8. Evidence of either willful damage or an offence punishable by 7 years jail-time.

If a police officer may legally search you, then the searching officer must be of your same sex, respect your dignity, and limit the scope of the search as much as possible. In the case of a strip search the police may not search your body cavities and respect your privacy.


In Queensland, the search warrant must specifically state that the search is meant to include your computer or cellphone. If it does not, then you have the legal right to refuse access. If it does, then you are legally required to provide the necessary passwords and facilitate access as best you can.


What are the Consorting Laws in Queensland?

According to a recent report by the LNP, only 27 bikies in Queensland have handed in their patches since the Labor government introduced its new organised crime laws in late 2016.

At that time, the Palaszczuk Government overhauled the state’s organised crime laws and made redundant much of the former government’s controversial bikie laws.

By way of summary, the legislation extended its powers of banning of outlaw motorcycle club members not just wearing their club colours in licensed premises, but all public places.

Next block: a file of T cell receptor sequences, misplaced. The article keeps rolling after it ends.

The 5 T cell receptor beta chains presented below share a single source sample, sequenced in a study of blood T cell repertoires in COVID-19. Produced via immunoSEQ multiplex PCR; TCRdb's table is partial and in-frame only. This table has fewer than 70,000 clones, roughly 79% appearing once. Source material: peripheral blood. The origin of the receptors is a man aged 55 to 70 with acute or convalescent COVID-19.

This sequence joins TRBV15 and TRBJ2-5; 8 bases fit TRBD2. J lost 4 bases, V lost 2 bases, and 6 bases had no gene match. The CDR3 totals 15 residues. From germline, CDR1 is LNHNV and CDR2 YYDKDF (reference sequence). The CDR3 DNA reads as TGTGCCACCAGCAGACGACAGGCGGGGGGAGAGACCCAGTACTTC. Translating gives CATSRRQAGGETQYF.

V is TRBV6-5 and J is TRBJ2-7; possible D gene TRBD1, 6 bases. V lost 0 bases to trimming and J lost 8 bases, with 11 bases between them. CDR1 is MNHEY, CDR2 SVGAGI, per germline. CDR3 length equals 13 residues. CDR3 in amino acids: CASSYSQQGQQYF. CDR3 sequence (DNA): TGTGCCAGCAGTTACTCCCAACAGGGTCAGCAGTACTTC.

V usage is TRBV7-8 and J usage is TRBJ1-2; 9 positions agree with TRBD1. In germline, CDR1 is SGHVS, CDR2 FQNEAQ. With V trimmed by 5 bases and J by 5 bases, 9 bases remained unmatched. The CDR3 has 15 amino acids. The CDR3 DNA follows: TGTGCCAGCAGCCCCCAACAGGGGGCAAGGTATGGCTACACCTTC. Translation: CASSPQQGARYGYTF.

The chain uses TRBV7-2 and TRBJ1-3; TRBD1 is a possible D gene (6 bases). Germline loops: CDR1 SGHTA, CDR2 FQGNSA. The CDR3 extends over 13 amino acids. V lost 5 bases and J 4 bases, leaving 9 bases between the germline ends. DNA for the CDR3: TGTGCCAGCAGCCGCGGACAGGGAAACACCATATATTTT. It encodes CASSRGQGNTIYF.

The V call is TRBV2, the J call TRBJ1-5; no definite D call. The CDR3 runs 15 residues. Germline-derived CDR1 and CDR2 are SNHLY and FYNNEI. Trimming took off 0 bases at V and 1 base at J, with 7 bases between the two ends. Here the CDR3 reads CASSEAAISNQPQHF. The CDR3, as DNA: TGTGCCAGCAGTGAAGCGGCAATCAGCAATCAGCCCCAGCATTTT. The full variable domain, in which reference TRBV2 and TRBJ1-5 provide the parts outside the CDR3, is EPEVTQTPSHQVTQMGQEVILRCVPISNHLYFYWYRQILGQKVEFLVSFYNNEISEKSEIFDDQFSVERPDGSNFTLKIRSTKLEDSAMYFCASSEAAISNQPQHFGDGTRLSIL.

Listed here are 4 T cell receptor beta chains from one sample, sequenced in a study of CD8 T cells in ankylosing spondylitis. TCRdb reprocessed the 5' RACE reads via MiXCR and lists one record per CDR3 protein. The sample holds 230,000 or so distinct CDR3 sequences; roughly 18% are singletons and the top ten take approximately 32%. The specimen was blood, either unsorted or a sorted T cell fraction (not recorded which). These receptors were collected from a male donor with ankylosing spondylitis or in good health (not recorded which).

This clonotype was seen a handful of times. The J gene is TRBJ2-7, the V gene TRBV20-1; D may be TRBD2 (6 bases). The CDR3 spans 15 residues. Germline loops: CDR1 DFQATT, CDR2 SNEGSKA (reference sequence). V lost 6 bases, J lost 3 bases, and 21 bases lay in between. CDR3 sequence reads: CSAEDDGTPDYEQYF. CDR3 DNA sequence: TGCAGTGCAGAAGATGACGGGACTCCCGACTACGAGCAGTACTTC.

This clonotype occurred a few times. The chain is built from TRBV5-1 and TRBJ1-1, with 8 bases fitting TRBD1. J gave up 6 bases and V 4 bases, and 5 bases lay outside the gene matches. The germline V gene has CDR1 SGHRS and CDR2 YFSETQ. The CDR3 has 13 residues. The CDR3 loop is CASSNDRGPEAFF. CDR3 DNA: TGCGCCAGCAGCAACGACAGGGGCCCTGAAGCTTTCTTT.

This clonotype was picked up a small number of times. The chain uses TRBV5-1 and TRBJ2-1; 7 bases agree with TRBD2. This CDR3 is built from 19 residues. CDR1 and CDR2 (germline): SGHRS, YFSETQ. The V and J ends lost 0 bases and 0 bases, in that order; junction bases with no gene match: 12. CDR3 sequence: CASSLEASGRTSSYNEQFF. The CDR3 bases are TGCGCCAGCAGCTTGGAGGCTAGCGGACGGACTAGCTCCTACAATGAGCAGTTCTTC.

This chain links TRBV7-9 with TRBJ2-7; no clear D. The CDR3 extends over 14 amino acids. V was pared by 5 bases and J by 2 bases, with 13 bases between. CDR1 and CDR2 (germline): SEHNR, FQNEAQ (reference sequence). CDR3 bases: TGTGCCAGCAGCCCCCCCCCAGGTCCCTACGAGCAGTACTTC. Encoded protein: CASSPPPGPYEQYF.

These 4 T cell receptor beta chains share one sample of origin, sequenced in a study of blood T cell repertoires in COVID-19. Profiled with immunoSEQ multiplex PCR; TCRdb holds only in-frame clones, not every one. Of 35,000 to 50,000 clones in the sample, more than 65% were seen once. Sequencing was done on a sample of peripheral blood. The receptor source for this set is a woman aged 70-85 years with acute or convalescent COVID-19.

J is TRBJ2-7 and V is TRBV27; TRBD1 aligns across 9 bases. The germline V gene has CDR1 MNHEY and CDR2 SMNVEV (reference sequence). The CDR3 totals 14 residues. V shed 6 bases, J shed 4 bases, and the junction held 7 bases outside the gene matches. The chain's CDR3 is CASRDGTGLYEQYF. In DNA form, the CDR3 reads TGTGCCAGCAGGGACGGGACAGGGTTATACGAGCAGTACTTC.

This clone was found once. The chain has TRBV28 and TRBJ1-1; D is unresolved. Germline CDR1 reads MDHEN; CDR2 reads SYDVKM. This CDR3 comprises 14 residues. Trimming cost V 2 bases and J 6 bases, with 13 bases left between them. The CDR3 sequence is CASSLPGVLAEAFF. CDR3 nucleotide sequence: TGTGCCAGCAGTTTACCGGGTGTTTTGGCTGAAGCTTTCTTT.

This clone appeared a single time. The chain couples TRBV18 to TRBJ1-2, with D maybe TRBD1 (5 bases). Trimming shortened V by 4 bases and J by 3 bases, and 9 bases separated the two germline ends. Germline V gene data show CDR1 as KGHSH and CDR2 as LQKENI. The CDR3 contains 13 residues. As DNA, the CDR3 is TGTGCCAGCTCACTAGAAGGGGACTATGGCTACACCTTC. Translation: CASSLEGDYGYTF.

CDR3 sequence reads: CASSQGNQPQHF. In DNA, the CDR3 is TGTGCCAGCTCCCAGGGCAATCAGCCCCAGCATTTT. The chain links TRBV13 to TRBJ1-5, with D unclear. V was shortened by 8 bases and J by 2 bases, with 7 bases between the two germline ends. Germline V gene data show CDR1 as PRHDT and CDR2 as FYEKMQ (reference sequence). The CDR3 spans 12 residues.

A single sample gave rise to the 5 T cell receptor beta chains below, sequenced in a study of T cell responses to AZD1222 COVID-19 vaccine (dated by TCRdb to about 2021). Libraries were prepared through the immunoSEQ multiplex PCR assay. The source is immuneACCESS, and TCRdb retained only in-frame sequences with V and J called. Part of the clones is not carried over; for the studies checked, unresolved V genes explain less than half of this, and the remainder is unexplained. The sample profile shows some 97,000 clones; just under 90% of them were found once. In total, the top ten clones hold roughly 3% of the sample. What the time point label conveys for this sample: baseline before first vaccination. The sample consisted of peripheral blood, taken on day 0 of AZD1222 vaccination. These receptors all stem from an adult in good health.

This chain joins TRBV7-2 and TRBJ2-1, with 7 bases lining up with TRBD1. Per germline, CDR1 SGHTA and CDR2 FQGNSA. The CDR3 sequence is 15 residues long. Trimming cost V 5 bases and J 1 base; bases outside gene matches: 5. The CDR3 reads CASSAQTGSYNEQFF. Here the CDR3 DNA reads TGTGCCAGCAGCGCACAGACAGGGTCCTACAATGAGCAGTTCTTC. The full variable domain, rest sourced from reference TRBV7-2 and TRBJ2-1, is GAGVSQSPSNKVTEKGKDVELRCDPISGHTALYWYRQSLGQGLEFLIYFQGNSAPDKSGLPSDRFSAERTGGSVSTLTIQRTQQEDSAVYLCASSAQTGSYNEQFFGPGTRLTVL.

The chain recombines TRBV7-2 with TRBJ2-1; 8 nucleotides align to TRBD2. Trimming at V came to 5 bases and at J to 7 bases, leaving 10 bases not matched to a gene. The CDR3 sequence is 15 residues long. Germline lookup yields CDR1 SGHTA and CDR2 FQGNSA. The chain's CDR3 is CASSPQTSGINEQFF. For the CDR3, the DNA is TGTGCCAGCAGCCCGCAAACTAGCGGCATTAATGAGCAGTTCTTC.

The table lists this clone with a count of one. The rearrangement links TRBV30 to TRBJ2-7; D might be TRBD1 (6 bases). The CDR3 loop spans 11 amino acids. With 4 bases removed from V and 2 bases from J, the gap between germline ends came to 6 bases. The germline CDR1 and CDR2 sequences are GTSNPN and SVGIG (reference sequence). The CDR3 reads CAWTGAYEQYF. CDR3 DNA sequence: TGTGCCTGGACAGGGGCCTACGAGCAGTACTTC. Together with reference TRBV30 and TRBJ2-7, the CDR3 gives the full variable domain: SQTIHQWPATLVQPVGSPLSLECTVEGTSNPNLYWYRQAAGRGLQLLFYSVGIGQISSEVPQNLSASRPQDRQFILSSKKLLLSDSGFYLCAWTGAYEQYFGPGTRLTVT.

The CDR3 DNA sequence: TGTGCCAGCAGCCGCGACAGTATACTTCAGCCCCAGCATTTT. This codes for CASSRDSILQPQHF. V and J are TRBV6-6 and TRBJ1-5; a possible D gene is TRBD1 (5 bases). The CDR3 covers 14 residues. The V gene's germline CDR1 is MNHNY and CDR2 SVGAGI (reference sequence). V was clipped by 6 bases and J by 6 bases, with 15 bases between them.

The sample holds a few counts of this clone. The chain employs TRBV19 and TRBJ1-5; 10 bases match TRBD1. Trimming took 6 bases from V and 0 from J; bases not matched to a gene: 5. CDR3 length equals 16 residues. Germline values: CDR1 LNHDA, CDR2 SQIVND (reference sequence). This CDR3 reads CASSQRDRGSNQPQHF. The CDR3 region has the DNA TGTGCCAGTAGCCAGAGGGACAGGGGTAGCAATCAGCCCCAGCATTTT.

The legislation also replaced the anti-association provisions with a new offence, making it illegal for a person to consort with two or more convicted offenders if they have been previously warned by Queensland police not to do so.

This offence applies to adults, that is, people aged 18 years or over and does not apply to young people.

In relation to the definition of a “convicted offender”, the legislature deems that it is a person who has previously been convicted of an indictable offence, punishable by a maximum penalty of five or more years imprisonment. Alternatively, a “convicted offender” has been convicted of prescribed offences where the maximum penalty is under five years, in circumstances where they have been identified as being associated with organised crime.

The new consorting offence also allows Queensland Police to search a person they reasonably suspect has consorted, is consorting or is likely to consort with one or more recognised offenders.